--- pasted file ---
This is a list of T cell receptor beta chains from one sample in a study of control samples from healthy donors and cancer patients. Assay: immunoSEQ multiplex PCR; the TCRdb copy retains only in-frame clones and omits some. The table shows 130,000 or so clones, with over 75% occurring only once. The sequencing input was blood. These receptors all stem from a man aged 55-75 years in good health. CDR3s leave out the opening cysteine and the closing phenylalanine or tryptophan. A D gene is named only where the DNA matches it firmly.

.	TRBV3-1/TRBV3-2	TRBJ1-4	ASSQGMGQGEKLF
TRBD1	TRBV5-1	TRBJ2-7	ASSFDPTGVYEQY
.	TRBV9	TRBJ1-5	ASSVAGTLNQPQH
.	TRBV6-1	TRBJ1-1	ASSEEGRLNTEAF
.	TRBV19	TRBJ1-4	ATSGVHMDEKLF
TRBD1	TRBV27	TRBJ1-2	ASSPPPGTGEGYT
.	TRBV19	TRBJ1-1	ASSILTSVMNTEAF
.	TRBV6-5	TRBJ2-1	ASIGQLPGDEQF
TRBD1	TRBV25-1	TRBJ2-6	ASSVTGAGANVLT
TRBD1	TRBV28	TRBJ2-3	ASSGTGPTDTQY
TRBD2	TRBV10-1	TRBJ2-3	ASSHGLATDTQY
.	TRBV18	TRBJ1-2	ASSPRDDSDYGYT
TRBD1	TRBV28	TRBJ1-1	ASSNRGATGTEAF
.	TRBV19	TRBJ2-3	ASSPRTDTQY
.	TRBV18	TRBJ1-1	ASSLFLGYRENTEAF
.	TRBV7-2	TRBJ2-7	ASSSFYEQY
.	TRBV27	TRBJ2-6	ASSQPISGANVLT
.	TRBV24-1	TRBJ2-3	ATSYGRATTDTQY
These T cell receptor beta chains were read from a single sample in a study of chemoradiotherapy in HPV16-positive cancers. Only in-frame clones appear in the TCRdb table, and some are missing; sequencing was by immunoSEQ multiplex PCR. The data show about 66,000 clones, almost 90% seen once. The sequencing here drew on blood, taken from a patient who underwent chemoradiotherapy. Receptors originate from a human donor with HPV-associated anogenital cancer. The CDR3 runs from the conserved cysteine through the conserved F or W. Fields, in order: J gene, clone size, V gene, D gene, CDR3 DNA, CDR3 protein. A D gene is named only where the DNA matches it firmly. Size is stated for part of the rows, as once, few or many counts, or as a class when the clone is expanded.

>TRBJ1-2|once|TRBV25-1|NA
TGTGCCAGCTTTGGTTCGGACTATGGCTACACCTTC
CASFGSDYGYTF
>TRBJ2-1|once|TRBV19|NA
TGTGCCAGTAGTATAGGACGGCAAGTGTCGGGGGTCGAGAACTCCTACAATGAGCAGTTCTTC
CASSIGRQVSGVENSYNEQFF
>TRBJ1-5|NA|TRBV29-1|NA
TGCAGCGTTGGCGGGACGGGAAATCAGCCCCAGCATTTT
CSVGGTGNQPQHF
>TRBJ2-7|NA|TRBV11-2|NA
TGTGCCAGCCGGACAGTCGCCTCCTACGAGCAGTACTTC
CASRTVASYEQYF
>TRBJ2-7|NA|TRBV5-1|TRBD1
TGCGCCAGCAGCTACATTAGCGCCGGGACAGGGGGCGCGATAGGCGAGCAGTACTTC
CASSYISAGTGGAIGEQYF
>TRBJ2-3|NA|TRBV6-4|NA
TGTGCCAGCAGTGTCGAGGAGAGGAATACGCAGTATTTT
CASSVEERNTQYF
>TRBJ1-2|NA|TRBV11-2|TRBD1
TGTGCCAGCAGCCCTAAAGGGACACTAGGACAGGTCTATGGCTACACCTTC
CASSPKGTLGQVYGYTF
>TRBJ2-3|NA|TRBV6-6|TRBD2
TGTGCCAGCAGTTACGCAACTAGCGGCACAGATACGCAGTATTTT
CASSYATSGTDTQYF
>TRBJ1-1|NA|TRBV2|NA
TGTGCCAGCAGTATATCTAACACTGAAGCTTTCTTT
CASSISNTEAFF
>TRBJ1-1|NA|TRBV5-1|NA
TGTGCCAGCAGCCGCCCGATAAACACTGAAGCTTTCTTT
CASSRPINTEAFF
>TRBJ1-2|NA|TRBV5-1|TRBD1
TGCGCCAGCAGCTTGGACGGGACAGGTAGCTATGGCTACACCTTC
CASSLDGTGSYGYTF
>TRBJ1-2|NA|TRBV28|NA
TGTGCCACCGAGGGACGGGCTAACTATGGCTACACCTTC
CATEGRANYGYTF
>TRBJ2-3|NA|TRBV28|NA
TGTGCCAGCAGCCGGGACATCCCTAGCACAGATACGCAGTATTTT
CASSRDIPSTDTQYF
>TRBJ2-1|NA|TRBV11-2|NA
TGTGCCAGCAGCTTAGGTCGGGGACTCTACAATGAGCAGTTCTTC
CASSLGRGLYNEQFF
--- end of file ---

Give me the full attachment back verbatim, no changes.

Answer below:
This is a list of T cell receptor beta chains from one sample in a study of control samples from healthy donors and cancer patients. Assay: immunoSEQ multiplex PCR; the TCRdb copy retains only in-frame clones and omits some. The table shows 130,000 or so clones, with over 75% occurring only once. The sequencing input was blood. These receptors all stem from a man aged 55-75 years in good health. CDR3s leave out the opening cysteine and the closing phenylalanine or tryptophan. A D gene is named only where the DNA matches it firmly.

.	TRBV3-1/TRBV3-2	TRBJ1-4	ASSQGMGQGEKLF
TRBD1	TRBV5-1	TRBJ2-7	ASSFDPTGVYEQY
.	TRBV9	TRBJ1-5	ASSVAGTLNQPQH
.	TRBV6-1	TRBJ1-1	ASSEEGRLNTEAF
.	TRBV19	TRBJ1-4	ATSGVHMDEKLF
TRBD1	TRBV27	TRBJ1-2	ASSPPPGTGEGYT
.	TRBV19	TRBJ1-1	ASSILTSVMNTEAF
.	TRBV6-5	TRBJ2-1	ASIGQLPGDEQF
TRBD1	TRBV25-1	TRBJ2-6	ASSVTGAGANVLT
TRBD1	TRBV28	TRBJ2-3	ASSGTGPTDTQY
TRBD2	TRBV10-1	TRBJ2-3	ASSHGLATDTQY
.	TRBV18	TRBJ1-2	ASSPRDDSDYGYT
TRBD1	TRBV28	TRBJ1-1	ASSNRGATGTEAF
.	TRBV19	TRBJ2-3	ASSPRTDTQY
.	TRBV18	TRBJ1-1	ASSLFLGYRENTEAF
.	TRBV7-2	TRBJ2-7	ASSSFYEQY
.	TRBV27	TRBJ2-6	ASSQPISGANVLT
.	TRBV24-1	TRBJ2-3	ATSYGRATTDTQY
These T cell receptor beta chains were read from a single sample in a study of chemoradiotherapy in HPV16-positive cancers. Only in-frame clones appear in the TCRdb table, and some are missing; sequencing was by immunoSEQ multiplex PCR. The data show about 66,000 clones, almost 90% seen once. The sequencing here drew on blood, taken from a patient who underwent chemoradiotherapy. Receptors originate from a human donor with HPV-associated anogenital cancer. The CDR3 runs from the conserved cysteine through the conserved F or W. Fields, in order: J gene, clone size, V gene, D gene, CDR3 DNA, CDR3 protein. A D gene is named only where the DNA matches it firmly. Size is stated for part of the rows, as once, few or many counts, or as a class when the clone is expanded.

>TRBJ1-2|once|TRBV25-1|NA
TGTGCCAGCTTTGGTTCGGACTATGGCTACACCTTC
CASFGSDYGYTF
>TRBJ2-1|once|TRBV19|NA
TGTGCCAGTAGTATAGGACGGCAAGTGTCGGGGGTCGAGAACTCCTACAATGAGCAGTTCTTC
CASSIGRQVSGVENSYNEQFF
>TRBJ1-5|NA|TRBV29-1|NA
TGCAGCGTTGGCGGGACGGGAAATCAGCCCCAGCATTTT
CSVGGTGNQPQHF
>TRBJ2-7|NA|TRBV11-2|NA
TGTGCCAGCCGGACAGTCGCCTCCTACGAGCAGTACTTC
CASRTVASYEQYF
>TRBJ2-7|NA|TRBV5-1|TRBD1
TGCGCCAGCAGCTACATTAGCGCCGGGACAGGGGGCGCGATAGGCGAGCAGTACTTC
CASSYISAGTGGAIGEQYF
>TRBJ2-3|NA|TRBV6-4|NA
TGTGCCAGCAGTGTCGAGGAGAGGAATACGCAGTATTTT
CASSVEERNTQYF
>TRBJ1-2|NA|TRBV11-2|TRBD1
TGTGCCAGCAGCCCTAAAGGGACACTAGGACAGGTCTATGGCTACACCTTC
CASSPKGTLGQVYGYTF
>TRBJ2-3|NA|TRBV6-6|TRBD2
TGTGCCAGCAGTTACGCAACTAGCGGCACAGATACGCAGTATTTT
CASSYATSGTDTQYF
>TRBJ1-1|NA|TRBV2|NA
TGTGCCAGCAGTATATCTAACACTGAAGCTTTCTTT
CASSISNTEAFF
>TRBJ1-1|NA|TRBV5-1|NA
TGTGCCAGCAGCCGCCCGATAAACACTGAAGCTTTCTTT
CASSRPINTEAFF
>TRBJ1-2|NA|TRBV5-1|TRBD1
TGCGCCAGCAGCTTGGACGGGACAGGTAGCTATGGCTACACCTTC
CASSLDGTGSYGYTF
>TRBJ1-2|NA|TRBV28|NA
TGTGCCACCGAGGGACGGGCTAACTATGGCTACACCTTC
CATEGRANYGYTF
>TRBJ2-3|NA|TRBV28|NA
TGTGCCAGCAGCCGGGACATCCCTAGCACAGATACGCAGTATTTT
CASSRDIPSTDTQYF
>TRBJ2-1|NA|TRBV11-2|NA
TGTGCCAGCAGCTTAGGTCGGGGACTCTACAATGAGCAGTTCTTC
CASSLGRGLYNEQFF